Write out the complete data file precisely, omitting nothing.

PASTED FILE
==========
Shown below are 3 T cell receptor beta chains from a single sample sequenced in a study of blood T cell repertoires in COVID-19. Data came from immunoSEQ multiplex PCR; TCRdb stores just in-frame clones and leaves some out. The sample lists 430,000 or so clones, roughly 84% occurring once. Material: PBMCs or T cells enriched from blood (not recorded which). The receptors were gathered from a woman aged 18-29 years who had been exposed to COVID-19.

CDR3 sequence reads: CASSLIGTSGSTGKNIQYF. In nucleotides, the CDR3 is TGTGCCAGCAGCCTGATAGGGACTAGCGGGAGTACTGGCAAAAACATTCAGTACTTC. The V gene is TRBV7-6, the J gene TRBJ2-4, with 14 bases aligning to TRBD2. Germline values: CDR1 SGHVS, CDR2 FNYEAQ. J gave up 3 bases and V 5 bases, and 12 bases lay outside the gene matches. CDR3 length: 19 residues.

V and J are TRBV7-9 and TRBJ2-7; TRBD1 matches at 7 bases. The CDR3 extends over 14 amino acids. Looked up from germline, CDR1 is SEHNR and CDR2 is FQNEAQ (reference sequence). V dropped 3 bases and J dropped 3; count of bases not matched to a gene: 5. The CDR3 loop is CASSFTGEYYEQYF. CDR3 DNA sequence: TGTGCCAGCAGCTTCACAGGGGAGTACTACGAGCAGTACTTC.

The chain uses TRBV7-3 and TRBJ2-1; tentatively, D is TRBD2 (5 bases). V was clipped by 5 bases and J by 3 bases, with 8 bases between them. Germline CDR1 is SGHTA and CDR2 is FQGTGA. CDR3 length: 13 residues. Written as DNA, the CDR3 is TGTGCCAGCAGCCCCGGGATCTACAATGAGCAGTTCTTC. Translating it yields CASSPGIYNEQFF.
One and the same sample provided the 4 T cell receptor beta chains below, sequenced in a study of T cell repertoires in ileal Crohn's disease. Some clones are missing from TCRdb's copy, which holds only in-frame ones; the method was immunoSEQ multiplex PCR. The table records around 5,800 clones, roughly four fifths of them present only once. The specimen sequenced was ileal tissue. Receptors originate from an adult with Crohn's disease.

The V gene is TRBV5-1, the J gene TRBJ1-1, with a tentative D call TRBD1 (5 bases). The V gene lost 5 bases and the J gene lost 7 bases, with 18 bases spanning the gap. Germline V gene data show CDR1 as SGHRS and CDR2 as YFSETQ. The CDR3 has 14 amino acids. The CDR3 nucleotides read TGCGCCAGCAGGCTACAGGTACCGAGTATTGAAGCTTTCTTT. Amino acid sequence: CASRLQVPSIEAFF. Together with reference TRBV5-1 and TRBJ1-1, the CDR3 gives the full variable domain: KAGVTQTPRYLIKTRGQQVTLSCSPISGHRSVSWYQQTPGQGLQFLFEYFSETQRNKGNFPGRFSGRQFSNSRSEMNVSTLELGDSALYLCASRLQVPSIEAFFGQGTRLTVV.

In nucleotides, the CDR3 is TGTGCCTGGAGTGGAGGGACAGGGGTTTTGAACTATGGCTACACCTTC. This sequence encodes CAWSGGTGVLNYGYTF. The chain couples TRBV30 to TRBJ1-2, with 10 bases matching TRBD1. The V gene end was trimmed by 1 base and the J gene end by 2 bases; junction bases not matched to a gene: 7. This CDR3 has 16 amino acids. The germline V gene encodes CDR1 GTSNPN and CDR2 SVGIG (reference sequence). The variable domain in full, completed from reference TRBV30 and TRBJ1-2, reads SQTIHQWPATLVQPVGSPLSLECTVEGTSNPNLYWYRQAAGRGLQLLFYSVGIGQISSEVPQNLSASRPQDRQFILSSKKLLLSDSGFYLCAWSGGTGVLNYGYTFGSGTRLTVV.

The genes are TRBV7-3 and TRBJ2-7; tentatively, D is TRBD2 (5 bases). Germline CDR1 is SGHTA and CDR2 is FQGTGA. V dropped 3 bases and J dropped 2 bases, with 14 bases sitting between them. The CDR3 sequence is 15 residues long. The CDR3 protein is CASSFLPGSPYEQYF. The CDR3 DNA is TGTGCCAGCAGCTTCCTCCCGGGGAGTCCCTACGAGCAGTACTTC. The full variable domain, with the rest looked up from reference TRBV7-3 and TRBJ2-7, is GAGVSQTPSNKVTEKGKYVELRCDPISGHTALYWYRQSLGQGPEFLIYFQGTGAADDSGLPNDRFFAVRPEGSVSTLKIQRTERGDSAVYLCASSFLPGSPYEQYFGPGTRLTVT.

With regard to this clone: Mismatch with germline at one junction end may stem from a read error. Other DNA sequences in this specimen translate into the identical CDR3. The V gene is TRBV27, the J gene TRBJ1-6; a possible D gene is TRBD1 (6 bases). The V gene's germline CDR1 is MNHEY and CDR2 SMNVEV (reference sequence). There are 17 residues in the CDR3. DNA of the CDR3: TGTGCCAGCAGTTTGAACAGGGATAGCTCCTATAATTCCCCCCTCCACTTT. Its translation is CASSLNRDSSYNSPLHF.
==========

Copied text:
Shown below are 3 T cell receptor beta chains from a single sample sequenced in a study of blood T cell repertoires in COVID-19. Data came from immunoSEQ multiplex PCR; TCRdb stores just in-frame clones and leaves some out. The sample lists 430,000 or so clones, roughly 84% occurring once. Material: PBMCs or T cells enriched from blood (not recorded which). The receptors were gathered from a woman aged 18-29 years who had been exposed to COVID-19.

CDR3 sequence reads: CASSLIGTSGSTGKNIQYF. In nucleotides, the CDR3 is TGTGCCAGCAGCCTGATAGGGACTAGCGGGAGTACTGGCAAAAACATTCAGTACTTC. The V gene is TRBV7-6, the J gene TRBJ2-4, with 14 bases aligning to TRBD2. Germline values: CDR1 SGHVS, CDR2 FNYEAQ. J gave up 3 bases and V 5 bases, and 12 bases lay outside the gene matches. CDR3 length: 19 residues.

V and J are TRBV7-9 and TRBJ2-7; TRBD1 matches at 7 bases. The CDR3 extends over 14 amino acids. Looked up from germline, CDR1 is SEHNR and CDR2 is FQNEAQ (reference sequence). V dropped 3 bases and J dropped 3; count of bases not matched to a gene: 5. The CDR3 loop is CASSFTGEYYEQYF. CDR3 DNA sequence: TGTGCCAGCAGCTTCACAGGGGAGTACTACGAGCAGTACTTC.

The chain uses TRBV7-3 and TRBJ2-1; tentatively, D is TRBD2 (5 bases). V was clipped by 5 bases and J by 3 bases, with 8 bases between them. Germline CDR1 is SGHTA and CDR2 is FQGTGA. CDR3 length: 13 residues. Written as DNA, the CDR3 is TGTGCCAGCAGCCCCGGGATCTACAATGAGCAGTTCTTC. Translating it yields CASSPGIYNEQFF.
One and the same sample provided the 4 T cell receptor beta chains below, sequenced in a study of T cell repertoires in ileal Crohn's disease. Some clones are missing from TCRdb's copy, which holds only in-frame ones; the method was immunoSEQ multiplex PCR. The table records around 5,800 clones, roughly four fifths of them present only once. The specimen sequenced was ileal tissue. Receptors originate from an adult with Crohn's disease.

The V gene is TRBV5-1, the J gene TRBJ1-1, with a tentative D call TRBD1 (5 bases). The V gene lost 5 bases and the J gene lost 7 bases, with 18 bases spanning the gap. Germline V gene data show CDR1 as SGHRS and CDR2 as YFSETQ. The CDR3 has 14 amino acids. The CDR3 nucleotides read TGCGCCAGCAGGCTACAGGTACCGAGTATTGAAGCTTTCTTT. Amino acid sequence: CASRLQVPSIEAFF. Together with reference TRBV5-1 and TRBJ1-1, the CDR3 gives the full variable domain: KAGVTQTPRYLIKTRGQQVTLSCSPISGHRSVSWYQQTPGQGLQFLFEYFSETQRNKGNFPGRFSGRQFSNSRSEMNVSTLELGDSALYLCASRLQVPSIEAFFGQGTRLTVV.

In nucleotides, the CDR3 is TGTGCCTGGAGTGGAGGGACAGGGGTTTTGAACTATGGCTACACCTTC. This sequence encodes CAWSGGTGVLNYGYTF. The chain couples TRBV30 to TRBJ1-2, with 10 bases matching TRBD1. The V gene end was trimmed by 1 base and the J gene end by 2 bases; junction bases not matched to a gene: 7. This CDR3 has 16 amino acids. The germline V gene encodes CDR1 GTSNPN and CDR2 SVGIG (reference sequence). The variable domain in full, completed from reference TRBV30 and TRBJ1-2, reads SQTIHQWPATLVQPVGSPLSLECTVEGTSNPNLYWYRQAAGRGLQLLFYSVGIGQISSEVPQNLSASRPQDRQFILSSKKLLLSDSGFYLCAWSGGTGVLNYGYTFGSGTRLTVV.

The genes are TRBV7-3 and TRBJ2-7; tentatively, D is TRBD2 (5 bases). Germline CDR1 is SGHTA and CDR2 is FQGTGA. V dropped 3 bases and J dropped 2 bases, with 14 bases sitting between them. The CDR3 sequence is 15 residues long. The CDR3 protein is CASSFLPGSPYEQYF. The CDR3 DNA is TGTGCCAGCAGCTTCCTCCCGGGGAGTCCCTACGAGCAGTACTTC. The full variable domain, with the rest looked up from reference TRBV7-3 and TRBJ2-7, is GAGVSQTPSNKVTEKGKYVELRCDPISGHTALYWYRQSLGQGPEFLIYFQGTGAADDSGLPNDRFFAVRPEGSVSTLKIQRTERGDSAVYLCASSFLPGSPYEQYFGPGTRLTVT.

With regard to this clone: Mismatch with germline at one junction end may stem from a read error. Other DNA sequences in this specimen translate into the identical CDR3. The V gene is TRBV27, the J gene TRBJ1-6; a possible D gene is TRBD1 (6 bases). The V gene's germline CDR1 is MNHEY and CDR2 SMNVEV (reference sequence). There are 17 residues in the CDR3. DNA of the CDR3: TGTGCCAGCAGTTTGAACAGGGATAGCTCCTATAATTCCCCCCTCCACTTT. Its translation is CASSLNRDSSYNSPLHF.